[She] was disappointed that the district attorney "has, yet one more time, given great publicity to the lurid details of those events for all to read again."

And according to the NY Daily News:

[Victim’s name redacted] said Polanski had paid, and she wanted to move on and stop reliving the details of the assault every time he made headlines.

"True as they may be, the continued publication of those details causes harm to me, my beloved husband, my three children and my mother," she said.

In the end, she was relieved when Polanski fled because reporters stopped calling.
"He did something really gross to me, but it was the media that ruined my life," she told People in 1997.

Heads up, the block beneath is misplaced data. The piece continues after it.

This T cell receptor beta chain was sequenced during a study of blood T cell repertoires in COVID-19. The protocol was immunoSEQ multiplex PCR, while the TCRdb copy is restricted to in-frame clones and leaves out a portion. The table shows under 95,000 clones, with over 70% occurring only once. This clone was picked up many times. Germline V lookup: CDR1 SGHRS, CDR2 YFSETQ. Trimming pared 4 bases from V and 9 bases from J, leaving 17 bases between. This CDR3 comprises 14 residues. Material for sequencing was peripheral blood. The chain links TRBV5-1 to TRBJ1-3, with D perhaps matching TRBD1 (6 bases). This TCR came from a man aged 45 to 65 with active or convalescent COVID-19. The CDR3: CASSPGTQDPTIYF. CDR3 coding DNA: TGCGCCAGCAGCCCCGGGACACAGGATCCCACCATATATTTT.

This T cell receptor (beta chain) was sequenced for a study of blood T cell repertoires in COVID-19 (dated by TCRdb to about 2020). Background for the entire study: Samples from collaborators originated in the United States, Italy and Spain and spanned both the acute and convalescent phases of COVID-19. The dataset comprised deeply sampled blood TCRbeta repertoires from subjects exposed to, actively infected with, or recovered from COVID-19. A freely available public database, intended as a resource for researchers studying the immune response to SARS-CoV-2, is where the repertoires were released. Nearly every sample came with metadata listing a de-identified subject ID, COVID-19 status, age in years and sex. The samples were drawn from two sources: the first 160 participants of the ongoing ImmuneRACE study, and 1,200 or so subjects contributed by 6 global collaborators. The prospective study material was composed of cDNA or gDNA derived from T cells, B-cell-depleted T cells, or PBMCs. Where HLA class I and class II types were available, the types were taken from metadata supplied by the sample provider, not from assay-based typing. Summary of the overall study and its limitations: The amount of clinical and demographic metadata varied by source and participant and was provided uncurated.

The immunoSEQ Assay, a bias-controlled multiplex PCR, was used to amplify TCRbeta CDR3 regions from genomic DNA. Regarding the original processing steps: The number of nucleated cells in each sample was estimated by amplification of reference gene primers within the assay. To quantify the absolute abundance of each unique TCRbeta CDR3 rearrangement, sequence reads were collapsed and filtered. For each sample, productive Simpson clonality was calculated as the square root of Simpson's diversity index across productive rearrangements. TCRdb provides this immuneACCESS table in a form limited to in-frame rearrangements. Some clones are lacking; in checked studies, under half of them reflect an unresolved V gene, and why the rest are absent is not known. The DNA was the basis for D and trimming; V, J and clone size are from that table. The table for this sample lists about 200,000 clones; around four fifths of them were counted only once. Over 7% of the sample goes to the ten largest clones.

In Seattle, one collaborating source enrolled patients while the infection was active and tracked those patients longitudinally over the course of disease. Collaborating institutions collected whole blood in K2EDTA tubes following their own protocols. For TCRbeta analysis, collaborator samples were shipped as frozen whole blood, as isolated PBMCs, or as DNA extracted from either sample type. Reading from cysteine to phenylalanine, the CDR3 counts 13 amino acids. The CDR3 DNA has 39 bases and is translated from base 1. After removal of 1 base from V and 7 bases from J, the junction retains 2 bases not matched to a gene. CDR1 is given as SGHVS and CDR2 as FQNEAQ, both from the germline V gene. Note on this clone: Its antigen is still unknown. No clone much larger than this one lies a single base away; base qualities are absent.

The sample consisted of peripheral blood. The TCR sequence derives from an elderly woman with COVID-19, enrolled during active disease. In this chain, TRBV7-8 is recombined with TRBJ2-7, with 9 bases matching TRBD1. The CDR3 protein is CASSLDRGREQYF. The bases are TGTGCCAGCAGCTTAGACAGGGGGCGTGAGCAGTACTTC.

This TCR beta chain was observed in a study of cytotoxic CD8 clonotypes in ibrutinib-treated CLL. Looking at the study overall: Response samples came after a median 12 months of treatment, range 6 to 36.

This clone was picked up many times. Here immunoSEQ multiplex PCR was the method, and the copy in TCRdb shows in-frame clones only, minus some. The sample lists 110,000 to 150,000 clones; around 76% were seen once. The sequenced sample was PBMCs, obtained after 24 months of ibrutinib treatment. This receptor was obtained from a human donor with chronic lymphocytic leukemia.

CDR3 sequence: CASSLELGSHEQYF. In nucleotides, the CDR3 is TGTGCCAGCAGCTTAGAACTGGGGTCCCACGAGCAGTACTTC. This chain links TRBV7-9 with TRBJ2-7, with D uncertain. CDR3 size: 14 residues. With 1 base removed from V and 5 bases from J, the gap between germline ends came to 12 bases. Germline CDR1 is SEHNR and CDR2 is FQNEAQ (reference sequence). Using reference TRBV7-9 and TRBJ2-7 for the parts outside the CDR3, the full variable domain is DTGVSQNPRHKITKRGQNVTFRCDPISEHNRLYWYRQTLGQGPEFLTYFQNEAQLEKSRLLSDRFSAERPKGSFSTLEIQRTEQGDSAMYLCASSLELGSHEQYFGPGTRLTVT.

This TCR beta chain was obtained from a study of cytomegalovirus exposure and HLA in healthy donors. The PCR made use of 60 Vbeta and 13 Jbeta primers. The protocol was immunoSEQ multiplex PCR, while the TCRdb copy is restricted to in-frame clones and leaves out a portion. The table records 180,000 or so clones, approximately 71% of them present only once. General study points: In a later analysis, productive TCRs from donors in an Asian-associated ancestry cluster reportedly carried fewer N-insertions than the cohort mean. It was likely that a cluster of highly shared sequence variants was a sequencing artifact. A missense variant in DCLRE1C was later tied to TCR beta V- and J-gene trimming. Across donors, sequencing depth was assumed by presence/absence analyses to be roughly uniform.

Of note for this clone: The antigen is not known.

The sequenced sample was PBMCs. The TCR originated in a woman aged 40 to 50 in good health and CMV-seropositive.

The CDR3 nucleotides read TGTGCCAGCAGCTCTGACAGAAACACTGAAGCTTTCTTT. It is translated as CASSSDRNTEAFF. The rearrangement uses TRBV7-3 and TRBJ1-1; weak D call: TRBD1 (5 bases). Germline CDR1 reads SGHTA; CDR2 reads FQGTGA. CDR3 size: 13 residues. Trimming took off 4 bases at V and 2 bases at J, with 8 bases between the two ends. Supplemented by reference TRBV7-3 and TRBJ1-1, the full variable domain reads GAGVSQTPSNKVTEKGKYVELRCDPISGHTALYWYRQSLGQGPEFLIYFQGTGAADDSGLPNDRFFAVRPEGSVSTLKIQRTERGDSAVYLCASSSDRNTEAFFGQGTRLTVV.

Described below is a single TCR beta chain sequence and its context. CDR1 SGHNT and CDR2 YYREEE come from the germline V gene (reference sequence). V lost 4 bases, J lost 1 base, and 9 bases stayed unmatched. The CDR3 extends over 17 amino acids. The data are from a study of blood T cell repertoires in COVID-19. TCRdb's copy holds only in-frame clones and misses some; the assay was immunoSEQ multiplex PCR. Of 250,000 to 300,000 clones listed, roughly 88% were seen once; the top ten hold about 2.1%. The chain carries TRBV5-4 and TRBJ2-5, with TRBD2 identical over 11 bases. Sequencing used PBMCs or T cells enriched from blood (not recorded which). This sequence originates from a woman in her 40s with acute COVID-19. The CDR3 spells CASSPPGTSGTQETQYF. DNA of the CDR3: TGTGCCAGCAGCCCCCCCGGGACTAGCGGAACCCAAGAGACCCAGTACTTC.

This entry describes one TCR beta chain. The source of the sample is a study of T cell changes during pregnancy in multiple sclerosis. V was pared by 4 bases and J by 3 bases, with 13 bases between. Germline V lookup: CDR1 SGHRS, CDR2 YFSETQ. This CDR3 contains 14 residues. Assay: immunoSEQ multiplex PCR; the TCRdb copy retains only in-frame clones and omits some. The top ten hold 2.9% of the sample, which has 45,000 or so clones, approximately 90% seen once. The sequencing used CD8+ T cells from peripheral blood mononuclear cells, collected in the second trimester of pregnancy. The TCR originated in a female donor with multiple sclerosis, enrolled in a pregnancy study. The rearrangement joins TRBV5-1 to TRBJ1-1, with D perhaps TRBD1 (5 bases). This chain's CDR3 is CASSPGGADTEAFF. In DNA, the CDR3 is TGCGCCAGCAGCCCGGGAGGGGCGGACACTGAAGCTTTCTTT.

In fact, what really is going on here is not so much that the victim has necessarily “moved on.”  “Setting the charges aside, ceasing to prosecute them” as the commenter suggests could potentially do more damage than good to the victim.  It is very unfortunate that the victim’s name has been used in the press all these years. Clearly she is crying for relief from the press coverage.  She had this horrible thing done to her, and then has had further and continuous damage done to her by people who continue to drag her name through the mud, while at the same time praising the great “artist” who raped her, confirming the twisted feelings she's having that cause her so much guilt and shame. Ultimately , I  think that perhaps the best outcome would be for the victim to see the perpetrator locked up for his crimes, without her name mentioned, and without her picture splashed all over the news.  Unfortunately, we can’t go back in time and undo that damage, but she may yet get some rest from it all if justice is finally served.  I suspect that the victim’s hope of never having to deal with any of this anymore, and seeing Polanski “be set free so that his victim doesn't have to go through with this again” are two very different things.